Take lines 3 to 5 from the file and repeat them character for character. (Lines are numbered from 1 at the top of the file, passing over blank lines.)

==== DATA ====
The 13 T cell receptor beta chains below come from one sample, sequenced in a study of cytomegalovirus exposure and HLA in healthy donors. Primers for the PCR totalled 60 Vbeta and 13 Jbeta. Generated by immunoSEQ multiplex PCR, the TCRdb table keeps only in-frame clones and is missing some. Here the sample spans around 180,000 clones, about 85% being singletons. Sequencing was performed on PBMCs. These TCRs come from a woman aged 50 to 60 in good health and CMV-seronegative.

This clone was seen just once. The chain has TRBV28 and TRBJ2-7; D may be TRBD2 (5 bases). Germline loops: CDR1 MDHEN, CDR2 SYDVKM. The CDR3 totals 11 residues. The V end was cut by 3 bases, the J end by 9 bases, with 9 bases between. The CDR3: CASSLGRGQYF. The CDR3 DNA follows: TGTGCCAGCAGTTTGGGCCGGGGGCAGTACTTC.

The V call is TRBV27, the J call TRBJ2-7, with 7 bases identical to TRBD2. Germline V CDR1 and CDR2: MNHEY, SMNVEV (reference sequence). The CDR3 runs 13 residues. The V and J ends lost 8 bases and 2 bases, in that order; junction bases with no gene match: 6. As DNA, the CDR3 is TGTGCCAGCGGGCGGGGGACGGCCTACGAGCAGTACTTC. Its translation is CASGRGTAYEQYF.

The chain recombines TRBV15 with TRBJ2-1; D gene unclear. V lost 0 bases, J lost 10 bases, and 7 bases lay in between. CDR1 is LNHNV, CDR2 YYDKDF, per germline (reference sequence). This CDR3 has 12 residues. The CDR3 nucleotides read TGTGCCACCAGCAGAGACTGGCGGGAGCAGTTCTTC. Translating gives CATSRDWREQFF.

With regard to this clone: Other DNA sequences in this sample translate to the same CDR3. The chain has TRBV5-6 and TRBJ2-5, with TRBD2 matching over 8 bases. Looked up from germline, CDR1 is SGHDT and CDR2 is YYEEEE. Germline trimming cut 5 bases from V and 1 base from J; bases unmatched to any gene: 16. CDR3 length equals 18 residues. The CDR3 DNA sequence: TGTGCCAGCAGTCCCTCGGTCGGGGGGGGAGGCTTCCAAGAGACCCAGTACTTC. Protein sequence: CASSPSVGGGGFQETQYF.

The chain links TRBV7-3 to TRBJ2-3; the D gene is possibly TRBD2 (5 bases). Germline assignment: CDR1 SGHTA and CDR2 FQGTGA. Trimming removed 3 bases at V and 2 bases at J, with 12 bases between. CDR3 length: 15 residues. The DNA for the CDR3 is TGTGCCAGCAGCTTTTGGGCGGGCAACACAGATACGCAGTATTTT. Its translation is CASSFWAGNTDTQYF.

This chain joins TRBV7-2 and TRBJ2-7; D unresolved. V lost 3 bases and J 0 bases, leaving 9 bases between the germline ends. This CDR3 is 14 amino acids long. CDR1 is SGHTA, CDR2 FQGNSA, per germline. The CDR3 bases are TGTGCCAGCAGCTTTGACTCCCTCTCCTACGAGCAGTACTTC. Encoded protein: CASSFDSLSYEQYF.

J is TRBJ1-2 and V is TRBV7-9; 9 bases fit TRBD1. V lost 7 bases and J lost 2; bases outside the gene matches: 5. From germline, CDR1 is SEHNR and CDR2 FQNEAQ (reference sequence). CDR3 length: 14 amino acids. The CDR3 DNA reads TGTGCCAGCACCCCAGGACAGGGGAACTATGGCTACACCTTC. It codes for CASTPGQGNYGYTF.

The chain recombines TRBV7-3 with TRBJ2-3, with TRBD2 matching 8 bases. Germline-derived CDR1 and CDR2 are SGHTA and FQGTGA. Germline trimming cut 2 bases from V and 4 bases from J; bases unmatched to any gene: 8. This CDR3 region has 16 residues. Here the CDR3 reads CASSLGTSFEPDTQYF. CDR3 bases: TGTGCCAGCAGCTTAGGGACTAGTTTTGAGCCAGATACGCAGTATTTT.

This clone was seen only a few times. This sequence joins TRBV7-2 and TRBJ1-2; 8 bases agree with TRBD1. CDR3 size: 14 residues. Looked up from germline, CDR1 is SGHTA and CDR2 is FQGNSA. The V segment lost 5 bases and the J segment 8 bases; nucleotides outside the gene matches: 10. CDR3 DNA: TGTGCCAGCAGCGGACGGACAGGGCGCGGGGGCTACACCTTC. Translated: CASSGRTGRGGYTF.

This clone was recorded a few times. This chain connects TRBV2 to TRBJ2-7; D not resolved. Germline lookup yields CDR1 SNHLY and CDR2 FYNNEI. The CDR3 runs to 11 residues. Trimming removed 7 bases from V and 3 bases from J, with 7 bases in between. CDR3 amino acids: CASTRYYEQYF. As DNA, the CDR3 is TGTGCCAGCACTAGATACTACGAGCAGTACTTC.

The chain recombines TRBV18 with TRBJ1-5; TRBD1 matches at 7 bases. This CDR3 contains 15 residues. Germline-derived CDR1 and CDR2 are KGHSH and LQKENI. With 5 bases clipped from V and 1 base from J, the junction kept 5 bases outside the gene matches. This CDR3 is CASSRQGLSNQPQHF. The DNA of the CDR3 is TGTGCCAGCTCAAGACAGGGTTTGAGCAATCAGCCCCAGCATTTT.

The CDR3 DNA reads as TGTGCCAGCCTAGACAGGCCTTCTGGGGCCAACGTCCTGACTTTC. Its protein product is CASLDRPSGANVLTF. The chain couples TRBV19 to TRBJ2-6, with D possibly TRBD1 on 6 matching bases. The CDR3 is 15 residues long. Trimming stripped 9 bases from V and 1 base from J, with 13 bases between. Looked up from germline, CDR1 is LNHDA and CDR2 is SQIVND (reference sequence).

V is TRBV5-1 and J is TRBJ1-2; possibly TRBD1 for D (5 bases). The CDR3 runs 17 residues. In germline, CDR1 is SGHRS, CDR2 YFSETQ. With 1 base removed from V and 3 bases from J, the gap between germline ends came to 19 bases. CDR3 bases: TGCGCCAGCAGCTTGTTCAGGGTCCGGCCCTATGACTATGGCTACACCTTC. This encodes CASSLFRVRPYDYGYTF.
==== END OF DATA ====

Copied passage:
The V call is TRBV27, the J call TRBJ2-7, with 7 bases identical to TRBD2. Germline V CDR1 and CDR2: MNHEY, SMNVEV (reference sequence). The CDR3 runs 13 residues. The V and J ends lost 8 bases and 2 bases, in that order; junction bases with no gene match: 6. As DNA, the CDR3 is TGTGCCAGCGGGCGGGGGACGGCCTACGAGCAGTACTTC. Its translation is CASGRGTAYEQYF.

The chain recombines TRBV15 with TRBJ2-1; D gene unclear. V lost 0 bases, J lost 10 bases, and 7 bases lay in between. CDR1 is LNHNV, CDR2 YYDKDF, per germline (reference sequence). This CDR3 has 12 residues. The CDR3 nucleotides read TGTGCCACCAGCAGAGACTGGCGGGAGCAGTTCTTC. Translating gives CATSRDWREQFF.

With regard to this clone: Other DNA sequences in this sample translate to the same CDR3. The chain has TRBV5-6 and TRBJ2-5, with TRBD2 matching over 8 bases. Looked up from germline, CDR1 is SGHDT and CDR2 is YYEEEE. Germline trimming cut 5 bases from V and 1 base from J; bases unmatched to any gene: 16. CDR3 length equals 18 residues. The CDR3 DNA sequence: TGTGCCAGCAGTCCCTCGGTCGGGGGGGGAGGCTTCCAAGAGACCCAGTACTTC. Protein sequence: CASSPSVGGGGFQETQYF.